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New digital ag innovations to map soil constraints in 3D

This GRDC investment in partnership with the University of Sydney will develop products to help growers map their soil constraints in three dimensions across the paddock.
Photo: GRDC

A new research and development project is underway to develop products to help growers map their soil constraints in three dimensions across the paddock.

The products will use machine learning to map constraints such as sodicity, pH, salinity and gravel, and determine the depth at which these constraints become limiting and impact plant available water capacity (PAWC).

The three-year, $2.6M project has investment from the Grains Research and Development Corporation (GRDC) in partnership with the University of Sydney and will work with leading Australian AgTech business PCT AgCloud to bring the new products to market.

Once commercially available, the products will help growers and advisers to better predict crop yield variability, both pre- and in-season, and make decisions on management options such as inputs and soil amelioration.

The University of Sydney’s Professor Thomas Bishop, the Academic Director of the Sydney Informatics Hub, says machine learning approaches can harness the large amount of digital data available to growers and consultants from a range of sources.

Soil LayerNew products are in development that will use machine learning to map soil constraints such as sodicity, pH, salinity and gravel, and help growers make decisions on inputs and soil amelioration. Photo: GRDC

“The data for this project comes from publicly available soil and climate databases, satellite-derived information and on-farm surveys and monitoring, which can be analysed for improved decision-making on-farm,” Prof Bishop says.

It builds on a pilot project by GRDC and the University of Sydney which developed the initial machine learning models to map soil constraints and PAWC.

“This project will validate these models in more environments and scenarios and develop constraint-limited PAWC maps based on site and crop dynamics,” Prof Bishop says.

“The initial project tested the approach on four farms. In this new project we will scale out to 75 farms Australia-wide for further testing across a range of soil, climate and farming systems.”

It will also develop improved sampling strategies based on soil constraint maps, PAWC maps, and 'uncertainty' maps, and deliver this information to growers and agronomists through PCT AgCloud mapping products that aid soil management and input decisions.

“For areas where a lot of soil constraints data exists, one product will use freely available satellite imagery, modelled estimates, and other historical training data to enable users to try out mapping their paddock soils in 3D,” Prof Bishop says.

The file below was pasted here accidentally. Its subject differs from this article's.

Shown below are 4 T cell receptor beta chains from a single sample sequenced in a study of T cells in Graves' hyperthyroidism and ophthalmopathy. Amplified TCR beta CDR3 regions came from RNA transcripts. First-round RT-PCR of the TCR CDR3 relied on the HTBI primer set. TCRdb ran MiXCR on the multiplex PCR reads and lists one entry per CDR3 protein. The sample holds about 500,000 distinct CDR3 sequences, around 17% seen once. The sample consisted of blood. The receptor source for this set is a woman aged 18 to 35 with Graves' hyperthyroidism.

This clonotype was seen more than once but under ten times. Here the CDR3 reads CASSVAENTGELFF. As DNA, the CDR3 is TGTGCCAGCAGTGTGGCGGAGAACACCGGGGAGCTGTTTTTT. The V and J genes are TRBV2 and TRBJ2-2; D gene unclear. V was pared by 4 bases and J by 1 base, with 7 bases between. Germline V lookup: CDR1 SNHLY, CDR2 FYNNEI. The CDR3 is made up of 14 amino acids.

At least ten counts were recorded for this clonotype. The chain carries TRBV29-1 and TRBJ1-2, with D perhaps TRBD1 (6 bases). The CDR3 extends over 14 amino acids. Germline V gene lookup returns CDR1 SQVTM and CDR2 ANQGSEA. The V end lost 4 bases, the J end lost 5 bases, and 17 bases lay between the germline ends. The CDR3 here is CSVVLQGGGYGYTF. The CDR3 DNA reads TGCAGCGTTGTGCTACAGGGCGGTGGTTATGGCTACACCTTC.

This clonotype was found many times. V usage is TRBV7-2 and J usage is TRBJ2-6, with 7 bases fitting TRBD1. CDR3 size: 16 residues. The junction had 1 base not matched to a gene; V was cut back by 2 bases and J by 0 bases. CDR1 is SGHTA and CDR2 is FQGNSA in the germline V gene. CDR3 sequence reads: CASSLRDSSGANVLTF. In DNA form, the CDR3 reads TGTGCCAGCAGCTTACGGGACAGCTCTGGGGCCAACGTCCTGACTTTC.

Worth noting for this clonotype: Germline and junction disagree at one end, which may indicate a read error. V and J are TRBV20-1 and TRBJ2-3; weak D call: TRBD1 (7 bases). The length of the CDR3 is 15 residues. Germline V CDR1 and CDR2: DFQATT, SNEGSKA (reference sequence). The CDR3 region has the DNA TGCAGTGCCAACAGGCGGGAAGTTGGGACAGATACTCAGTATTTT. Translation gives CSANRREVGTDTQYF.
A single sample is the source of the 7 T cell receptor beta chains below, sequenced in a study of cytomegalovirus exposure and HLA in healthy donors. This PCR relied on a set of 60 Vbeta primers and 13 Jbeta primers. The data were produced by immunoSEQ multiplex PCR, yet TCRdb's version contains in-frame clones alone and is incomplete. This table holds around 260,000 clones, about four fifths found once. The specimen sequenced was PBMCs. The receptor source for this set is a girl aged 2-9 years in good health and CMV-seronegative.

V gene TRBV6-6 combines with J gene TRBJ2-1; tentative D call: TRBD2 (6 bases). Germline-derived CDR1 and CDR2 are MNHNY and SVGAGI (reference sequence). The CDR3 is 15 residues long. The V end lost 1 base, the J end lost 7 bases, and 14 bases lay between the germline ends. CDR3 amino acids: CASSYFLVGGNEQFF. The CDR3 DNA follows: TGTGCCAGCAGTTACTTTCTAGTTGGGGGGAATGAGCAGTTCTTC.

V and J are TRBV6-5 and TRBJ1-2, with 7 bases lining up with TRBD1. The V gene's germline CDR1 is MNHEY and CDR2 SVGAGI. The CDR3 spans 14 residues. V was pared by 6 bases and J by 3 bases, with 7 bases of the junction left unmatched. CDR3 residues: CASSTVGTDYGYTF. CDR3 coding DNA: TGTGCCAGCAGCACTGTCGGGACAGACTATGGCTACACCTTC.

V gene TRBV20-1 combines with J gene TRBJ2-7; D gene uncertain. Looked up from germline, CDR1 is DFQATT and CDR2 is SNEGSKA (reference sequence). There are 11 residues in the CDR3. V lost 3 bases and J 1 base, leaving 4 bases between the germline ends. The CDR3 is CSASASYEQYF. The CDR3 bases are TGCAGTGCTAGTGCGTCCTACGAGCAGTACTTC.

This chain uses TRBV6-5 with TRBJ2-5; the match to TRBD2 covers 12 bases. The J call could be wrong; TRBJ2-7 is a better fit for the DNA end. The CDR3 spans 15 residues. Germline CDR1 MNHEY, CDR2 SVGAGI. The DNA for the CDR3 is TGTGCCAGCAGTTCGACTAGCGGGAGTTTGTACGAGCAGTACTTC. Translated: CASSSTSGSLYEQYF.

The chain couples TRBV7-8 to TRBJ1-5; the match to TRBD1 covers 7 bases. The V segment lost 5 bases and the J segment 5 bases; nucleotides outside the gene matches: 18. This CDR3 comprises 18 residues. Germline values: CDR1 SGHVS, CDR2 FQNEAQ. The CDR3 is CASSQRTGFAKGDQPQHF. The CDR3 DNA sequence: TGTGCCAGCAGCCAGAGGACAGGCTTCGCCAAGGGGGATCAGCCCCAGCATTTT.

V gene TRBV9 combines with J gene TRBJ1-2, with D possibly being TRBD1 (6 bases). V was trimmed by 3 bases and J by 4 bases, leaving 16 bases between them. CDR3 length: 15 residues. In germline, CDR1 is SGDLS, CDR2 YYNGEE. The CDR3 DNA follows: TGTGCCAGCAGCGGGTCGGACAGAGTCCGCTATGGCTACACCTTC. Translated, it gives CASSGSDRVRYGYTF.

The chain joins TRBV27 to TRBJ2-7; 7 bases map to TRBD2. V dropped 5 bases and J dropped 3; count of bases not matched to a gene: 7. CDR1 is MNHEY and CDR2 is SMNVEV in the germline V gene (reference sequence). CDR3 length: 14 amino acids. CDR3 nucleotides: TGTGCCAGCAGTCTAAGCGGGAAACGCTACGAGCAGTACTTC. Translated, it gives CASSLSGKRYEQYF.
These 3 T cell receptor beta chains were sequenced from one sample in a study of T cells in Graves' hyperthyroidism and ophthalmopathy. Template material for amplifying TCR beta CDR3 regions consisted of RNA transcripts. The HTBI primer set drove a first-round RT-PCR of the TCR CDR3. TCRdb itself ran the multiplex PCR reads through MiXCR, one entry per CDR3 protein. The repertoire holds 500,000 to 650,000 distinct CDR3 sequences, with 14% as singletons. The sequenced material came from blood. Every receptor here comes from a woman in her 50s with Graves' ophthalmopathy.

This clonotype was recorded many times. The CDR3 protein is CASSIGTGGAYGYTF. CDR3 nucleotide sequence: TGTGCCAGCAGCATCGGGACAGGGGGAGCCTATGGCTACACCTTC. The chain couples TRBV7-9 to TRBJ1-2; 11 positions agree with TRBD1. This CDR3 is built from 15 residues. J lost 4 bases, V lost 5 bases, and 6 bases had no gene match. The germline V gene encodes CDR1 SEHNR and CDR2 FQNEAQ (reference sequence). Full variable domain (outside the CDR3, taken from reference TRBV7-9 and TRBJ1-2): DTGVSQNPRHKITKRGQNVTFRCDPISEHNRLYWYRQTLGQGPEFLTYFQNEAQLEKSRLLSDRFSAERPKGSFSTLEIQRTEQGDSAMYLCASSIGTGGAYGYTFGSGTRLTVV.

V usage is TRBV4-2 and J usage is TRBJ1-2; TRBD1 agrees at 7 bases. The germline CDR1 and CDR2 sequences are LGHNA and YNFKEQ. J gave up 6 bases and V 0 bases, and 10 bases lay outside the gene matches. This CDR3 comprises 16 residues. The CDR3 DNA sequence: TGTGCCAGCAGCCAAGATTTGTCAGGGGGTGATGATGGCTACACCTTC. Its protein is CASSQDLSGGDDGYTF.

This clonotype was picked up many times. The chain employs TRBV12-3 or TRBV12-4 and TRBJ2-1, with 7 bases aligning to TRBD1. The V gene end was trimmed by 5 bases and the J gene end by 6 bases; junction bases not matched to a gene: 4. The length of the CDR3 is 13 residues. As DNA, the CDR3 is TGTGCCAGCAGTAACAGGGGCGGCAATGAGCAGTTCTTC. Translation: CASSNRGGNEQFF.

“For areas where little data exists, a premium version will generate custom 3D maps of key soil constraints, depth to soil constraints and PAWC for any paddock where soil test and precision ag data has been uploaded.

“These maps will be provided in a standard electronic format so they can be used to guide variable rate management for soil amelioration.

“Additionally, spatially optimal soil sampling sites will be determined for a given paddock or farm using our modelling approach, which will give growers an understanding of the type, depth and location of soil samples required to achieve the model accuracy needed for the 3D mapping and amelioration of constraints.”

The project also builds on a previous GRDC investment with consultants Colere Group, which similarly identified the benefits from integrating ‘off-farm’ data layers, such as remotely sensed products, and national climate and elevation dataset, with on-farm data such as soil test data and yield maps for soil constraint mapping.

GRDC Manager Transformational Technologies Liam Ryan says the project aimed to provide growers with a cost-effective, accurate, and easily scale-able approach to aid key decisions on soil inputs and amelioration.

“GRDC’s pilot project with the University of Sydney and PCT AgCloud highlighted the potential of this approach,” Mr Ryan says.

“Now, this new investment with the University of Sydney and PCT AgCloud will develop these models into scale-able user-friendly products to assist with key soil management and input decisions.

“It is really pleasing to have world-class soil scientists working closely with a world-renowned commercial company to scale impactful science for the benefit of Australian grain growers.

“Effectively, this work will enable growers to map PAWC ‘bucket size’ spatially with ease, and then overlay depth to constraints maps to generate spatial data on ‘effective bucket size’ across their paddocks.”

The project started in June 2022 with nationally applicable PAWC and depth-to-constraint products expected in mid-to-late 2024.

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